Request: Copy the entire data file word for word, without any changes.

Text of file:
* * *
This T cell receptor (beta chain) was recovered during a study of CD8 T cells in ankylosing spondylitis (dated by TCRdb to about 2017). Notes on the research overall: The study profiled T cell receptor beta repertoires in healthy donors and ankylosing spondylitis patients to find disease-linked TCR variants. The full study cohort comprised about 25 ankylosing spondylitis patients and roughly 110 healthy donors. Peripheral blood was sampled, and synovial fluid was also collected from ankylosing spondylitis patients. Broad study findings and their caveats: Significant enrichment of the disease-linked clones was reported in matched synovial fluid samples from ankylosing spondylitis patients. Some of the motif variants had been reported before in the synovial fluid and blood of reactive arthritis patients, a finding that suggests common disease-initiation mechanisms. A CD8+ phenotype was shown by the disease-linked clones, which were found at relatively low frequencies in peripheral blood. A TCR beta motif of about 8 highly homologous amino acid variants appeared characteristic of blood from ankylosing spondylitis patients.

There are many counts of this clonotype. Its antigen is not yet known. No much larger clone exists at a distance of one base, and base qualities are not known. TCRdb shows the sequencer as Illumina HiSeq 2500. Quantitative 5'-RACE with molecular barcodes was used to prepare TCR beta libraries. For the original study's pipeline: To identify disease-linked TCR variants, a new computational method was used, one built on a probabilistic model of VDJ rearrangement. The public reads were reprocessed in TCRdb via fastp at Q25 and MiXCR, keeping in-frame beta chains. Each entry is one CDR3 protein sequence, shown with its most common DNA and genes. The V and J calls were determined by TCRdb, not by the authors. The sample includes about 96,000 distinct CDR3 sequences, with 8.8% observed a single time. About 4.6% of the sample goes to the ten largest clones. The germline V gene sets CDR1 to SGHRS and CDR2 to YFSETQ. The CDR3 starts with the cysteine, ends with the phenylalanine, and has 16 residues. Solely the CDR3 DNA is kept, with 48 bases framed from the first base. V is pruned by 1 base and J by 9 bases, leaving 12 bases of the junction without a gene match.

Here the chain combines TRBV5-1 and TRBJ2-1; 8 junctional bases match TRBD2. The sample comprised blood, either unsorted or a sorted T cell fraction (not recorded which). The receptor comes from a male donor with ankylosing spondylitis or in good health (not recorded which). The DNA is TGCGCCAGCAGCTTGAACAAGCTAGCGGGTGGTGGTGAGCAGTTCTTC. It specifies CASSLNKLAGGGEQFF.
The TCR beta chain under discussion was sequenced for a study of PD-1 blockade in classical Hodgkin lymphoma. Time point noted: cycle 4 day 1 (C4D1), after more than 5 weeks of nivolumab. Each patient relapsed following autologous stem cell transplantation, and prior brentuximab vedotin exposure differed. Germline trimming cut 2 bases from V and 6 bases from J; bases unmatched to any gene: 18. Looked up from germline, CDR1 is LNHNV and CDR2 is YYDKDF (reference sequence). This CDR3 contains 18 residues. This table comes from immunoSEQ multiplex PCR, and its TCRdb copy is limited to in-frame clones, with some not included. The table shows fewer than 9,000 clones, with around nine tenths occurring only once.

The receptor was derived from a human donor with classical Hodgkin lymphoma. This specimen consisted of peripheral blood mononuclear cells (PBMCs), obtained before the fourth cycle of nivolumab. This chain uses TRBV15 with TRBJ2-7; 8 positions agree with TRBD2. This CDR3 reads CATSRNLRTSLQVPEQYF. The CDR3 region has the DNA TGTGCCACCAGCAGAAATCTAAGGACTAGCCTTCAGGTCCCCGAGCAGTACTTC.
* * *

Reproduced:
This T cell receptor (beta chain) was recovered during a study of CD8 T cells in ankylosing spondylitis (dated by TCRdb to about 2017). Notes on the research overall: The study profiled T cell receptor beta repertoires in healthy donors and ankylosing spondylitis patients to find disease-linked TCR variants. The full study cohort comprised about 25 ankylosing spondylitis patients and roughly 110 healthy donors. Peripheral blood was sampled, and synovial fluid was also collected from ankylosing spondylitis patients. Broad study findings and their caveats: Significant enrichment of the disease-linked clones was reported in matched synovial fluid samples from ankylosing spondylitis patients. Some of the motif variants had been reported before in the synovial fluid and blood of reactive arthritis patients, a finding that suggests common disease-initiation mechanisms. A CD8+ phenotype was shown by the disease-linked clones, which were found at relatively low frequencies in peripheral blood. A TCR beta motif of about 8 highly homologous amino acid variants appeared characteristic of blood from ankylosing spondylitis patients.

There are many counts of this clonotype. Its antigen is not yet known. No much larger clone exists at a distance of one base, and base qualities are not known. TCRdb shows the sequencer as Illumina HiSeq 2500. Quantitative 5'-RACE with molecular barcodes was used to prepare TCR beta libraries. For the original study's pipeline: To identify disease-linked TCR variants, a new computational method was used, one built on a probabilistic model of VDJ rearrangement. The public reads were reprocessed in TCRdb via fastp at Q25 and MiXCR, keeping in-frame beta chains. Each entry is one CDR3 protein sequence, shown with its most common DNA and genes. The V and J calls were determined by TCRdb, not by the authors. The sample includes about 96,000 distinct CDR3 sequences, with 8.8% observed a single time. About 4.6% of the sample goes to the ten largest clones. The germline V gene sets CDR1 to SGHRS and CDR2 to YFSETQ. The CDR3 starts with the cysteine, ends with the phenylalanine, and has 16 residues. Solely the CDR3 DNA is kept, with 48 bases framed from the first base. V is pruned by 1 base and J by 9 bases, leaving 12 bases of the junction without a gene match.

Here the chain combines TRBV5-1 and TRBJ2-1; 8 junctional bases match TRBD2. The sample comprised blood, either unsorted or a sorted T cell fraction (not recorded which). The receptor comes from a male donor with ankylosing spondylitis or in good health (not recorded which). The DNA is TGCGCCAGCAGCTTGAACAAGCTAGCGGGTGGTGGTGAGCAGTTCTTC. It specifies CASSLNKLAGGGEQFF.
The TCR beta chain under discussion was sequenced for a study of PD-1 blockade in classical Hodgkin lymphoma. Time point noted: cycle 4 day 1 (C4D1), after more than 5 weeks of nivolumab. Each patient relapsed following autologous stem cell transplantation, and prior brentuximab vedotin exposure differed. Germline trimming cut 2 bases from V and 6 bases from J; bases unmatched to any gene: 18. Looked up from germline, CDR1 is LNHNV and CDR2 is YYDKDF (reference sequence). This CDR3 contains 18 residues. This table comes from immunoSEQ multiplex PCR, and its TCRdb copy is limited to in-frame clones, with some not included. The table shows fewer than 9,000 clones, with around nine tenths occurring only once.

The receptor was derived from a human donor with classical Hodgkin lymphoma. This specimen consisted of peripheral blood mononuclear cells (PBMCs), obtained before the fourth cycle of nivolumab. This chain uses TRBV15 with TRBJ2-7; 8 positions agree with TRBD2. This CDR3 reads CATSRNLRTSLQVPEQYF. The CDR3 region has the DNA TGTGCCACCAGCAGAAATCTAAGGACTAGCCTTCAGGTCCCCGAGCAGTACTTC.